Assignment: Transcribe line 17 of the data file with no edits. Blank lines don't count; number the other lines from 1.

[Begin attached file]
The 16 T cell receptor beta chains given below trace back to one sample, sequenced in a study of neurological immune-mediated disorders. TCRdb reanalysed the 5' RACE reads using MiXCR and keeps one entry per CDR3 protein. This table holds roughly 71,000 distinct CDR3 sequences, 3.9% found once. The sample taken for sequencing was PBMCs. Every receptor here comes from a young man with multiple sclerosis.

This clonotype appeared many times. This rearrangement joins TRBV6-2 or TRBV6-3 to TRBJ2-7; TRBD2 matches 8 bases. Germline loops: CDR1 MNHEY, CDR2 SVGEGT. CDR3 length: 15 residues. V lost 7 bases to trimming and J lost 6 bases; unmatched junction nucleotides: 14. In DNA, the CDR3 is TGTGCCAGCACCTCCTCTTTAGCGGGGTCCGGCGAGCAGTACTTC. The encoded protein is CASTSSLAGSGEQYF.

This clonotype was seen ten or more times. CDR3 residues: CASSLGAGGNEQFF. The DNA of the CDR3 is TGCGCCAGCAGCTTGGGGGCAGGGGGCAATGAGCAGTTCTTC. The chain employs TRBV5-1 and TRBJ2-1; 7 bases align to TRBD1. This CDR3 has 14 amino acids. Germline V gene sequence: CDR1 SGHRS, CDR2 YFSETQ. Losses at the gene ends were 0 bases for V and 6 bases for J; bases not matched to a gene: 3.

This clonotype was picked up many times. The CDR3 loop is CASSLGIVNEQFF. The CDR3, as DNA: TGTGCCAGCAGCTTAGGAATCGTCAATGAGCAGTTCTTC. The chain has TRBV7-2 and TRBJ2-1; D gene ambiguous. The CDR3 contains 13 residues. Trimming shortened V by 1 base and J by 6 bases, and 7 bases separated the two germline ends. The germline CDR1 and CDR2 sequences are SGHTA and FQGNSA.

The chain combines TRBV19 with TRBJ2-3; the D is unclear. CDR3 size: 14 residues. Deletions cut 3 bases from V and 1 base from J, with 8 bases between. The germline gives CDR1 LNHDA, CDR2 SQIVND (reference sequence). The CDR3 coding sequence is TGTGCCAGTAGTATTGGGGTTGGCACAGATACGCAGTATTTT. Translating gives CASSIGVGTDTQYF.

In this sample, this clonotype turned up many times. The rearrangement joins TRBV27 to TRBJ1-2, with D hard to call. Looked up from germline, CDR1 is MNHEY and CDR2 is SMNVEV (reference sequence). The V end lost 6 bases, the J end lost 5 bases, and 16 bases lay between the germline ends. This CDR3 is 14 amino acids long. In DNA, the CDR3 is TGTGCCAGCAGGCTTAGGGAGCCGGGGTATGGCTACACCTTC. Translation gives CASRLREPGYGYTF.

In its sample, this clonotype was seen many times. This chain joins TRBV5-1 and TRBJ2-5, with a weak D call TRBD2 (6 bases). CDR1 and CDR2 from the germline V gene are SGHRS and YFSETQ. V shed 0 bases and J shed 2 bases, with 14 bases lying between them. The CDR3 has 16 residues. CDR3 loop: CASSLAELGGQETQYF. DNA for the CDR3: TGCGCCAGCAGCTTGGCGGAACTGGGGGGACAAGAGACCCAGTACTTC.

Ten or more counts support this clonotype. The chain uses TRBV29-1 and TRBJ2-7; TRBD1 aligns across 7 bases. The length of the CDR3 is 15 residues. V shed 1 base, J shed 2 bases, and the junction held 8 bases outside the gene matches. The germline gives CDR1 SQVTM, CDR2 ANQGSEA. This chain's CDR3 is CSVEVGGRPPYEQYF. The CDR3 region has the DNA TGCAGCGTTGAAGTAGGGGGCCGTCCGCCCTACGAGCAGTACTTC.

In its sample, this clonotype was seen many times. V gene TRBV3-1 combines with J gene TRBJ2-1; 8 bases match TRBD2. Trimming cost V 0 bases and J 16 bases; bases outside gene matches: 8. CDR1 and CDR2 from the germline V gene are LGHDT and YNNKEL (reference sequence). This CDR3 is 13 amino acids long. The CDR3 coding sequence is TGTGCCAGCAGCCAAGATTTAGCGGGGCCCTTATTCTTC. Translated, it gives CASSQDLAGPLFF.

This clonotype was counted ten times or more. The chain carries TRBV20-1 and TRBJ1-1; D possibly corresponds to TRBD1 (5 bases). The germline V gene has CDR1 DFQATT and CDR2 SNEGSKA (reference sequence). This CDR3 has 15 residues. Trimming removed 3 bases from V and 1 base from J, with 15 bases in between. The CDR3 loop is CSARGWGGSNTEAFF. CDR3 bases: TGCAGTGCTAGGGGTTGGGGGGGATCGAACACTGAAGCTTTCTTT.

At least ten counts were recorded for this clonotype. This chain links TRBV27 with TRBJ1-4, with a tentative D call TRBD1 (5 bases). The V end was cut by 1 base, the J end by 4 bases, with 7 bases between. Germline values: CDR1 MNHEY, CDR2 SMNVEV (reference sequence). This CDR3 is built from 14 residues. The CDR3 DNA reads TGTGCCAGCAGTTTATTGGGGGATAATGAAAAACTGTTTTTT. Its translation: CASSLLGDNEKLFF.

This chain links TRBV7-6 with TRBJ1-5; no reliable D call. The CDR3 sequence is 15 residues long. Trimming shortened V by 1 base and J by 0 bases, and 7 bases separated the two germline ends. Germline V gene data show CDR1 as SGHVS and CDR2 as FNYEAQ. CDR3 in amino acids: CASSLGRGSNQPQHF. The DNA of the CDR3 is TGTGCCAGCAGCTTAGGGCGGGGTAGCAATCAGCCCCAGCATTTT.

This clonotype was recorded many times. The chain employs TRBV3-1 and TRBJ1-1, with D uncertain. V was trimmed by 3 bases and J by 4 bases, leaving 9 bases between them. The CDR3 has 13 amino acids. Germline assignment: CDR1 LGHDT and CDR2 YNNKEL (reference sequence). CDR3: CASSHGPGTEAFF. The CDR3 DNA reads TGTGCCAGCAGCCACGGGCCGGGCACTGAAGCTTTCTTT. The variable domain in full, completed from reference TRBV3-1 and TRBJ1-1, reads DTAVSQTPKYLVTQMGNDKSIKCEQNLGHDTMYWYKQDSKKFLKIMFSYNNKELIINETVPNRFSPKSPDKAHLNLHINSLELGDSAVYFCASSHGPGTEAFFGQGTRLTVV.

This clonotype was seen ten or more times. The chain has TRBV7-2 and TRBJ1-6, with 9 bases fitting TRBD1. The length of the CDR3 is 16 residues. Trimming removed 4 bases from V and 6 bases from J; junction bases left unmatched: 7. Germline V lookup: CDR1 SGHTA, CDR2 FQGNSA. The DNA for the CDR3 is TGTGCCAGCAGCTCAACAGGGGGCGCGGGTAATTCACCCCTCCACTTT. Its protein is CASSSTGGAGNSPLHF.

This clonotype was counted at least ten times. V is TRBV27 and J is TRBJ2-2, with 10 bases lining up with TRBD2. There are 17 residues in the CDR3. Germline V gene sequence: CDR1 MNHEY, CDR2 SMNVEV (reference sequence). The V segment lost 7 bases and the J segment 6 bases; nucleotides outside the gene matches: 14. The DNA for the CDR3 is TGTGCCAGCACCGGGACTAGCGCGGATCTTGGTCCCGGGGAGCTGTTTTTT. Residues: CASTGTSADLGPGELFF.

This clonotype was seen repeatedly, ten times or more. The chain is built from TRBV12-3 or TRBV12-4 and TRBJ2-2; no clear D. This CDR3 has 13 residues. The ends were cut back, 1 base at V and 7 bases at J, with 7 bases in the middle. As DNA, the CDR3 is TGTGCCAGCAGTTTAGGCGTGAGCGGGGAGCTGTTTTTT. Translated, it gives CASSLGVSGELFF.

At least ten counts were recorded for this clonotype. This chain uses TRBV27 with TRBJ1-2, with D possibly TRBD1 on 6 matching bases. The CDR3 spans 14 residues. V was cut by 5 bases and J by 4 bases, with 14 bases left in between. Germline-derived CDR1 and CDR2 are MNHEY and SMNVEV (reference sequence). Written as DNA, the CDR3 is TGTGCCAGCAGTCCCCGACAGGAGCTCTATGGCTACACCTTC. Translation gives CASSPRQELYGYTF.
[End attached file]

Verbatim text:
At least ten counts were recorded for this clonotype. This chain uses TRBV27 with TRBJ1-2, with D possibly TRBD1 on 6 matching bases. The CDR3 spans 14 residues. V was cut by 5 bases and J by 4 bases, with 14 bases left in between. Germline-derived CDR1 and CDR2 are MNHEY and SMNVEV (reference sequence). Written as DNA, the CDR3 is TGTGCCAGCAGTCCCCGACAGGAGCTCTATGGCTACACCTTC. Translation gives CASSPRQELYGYTF.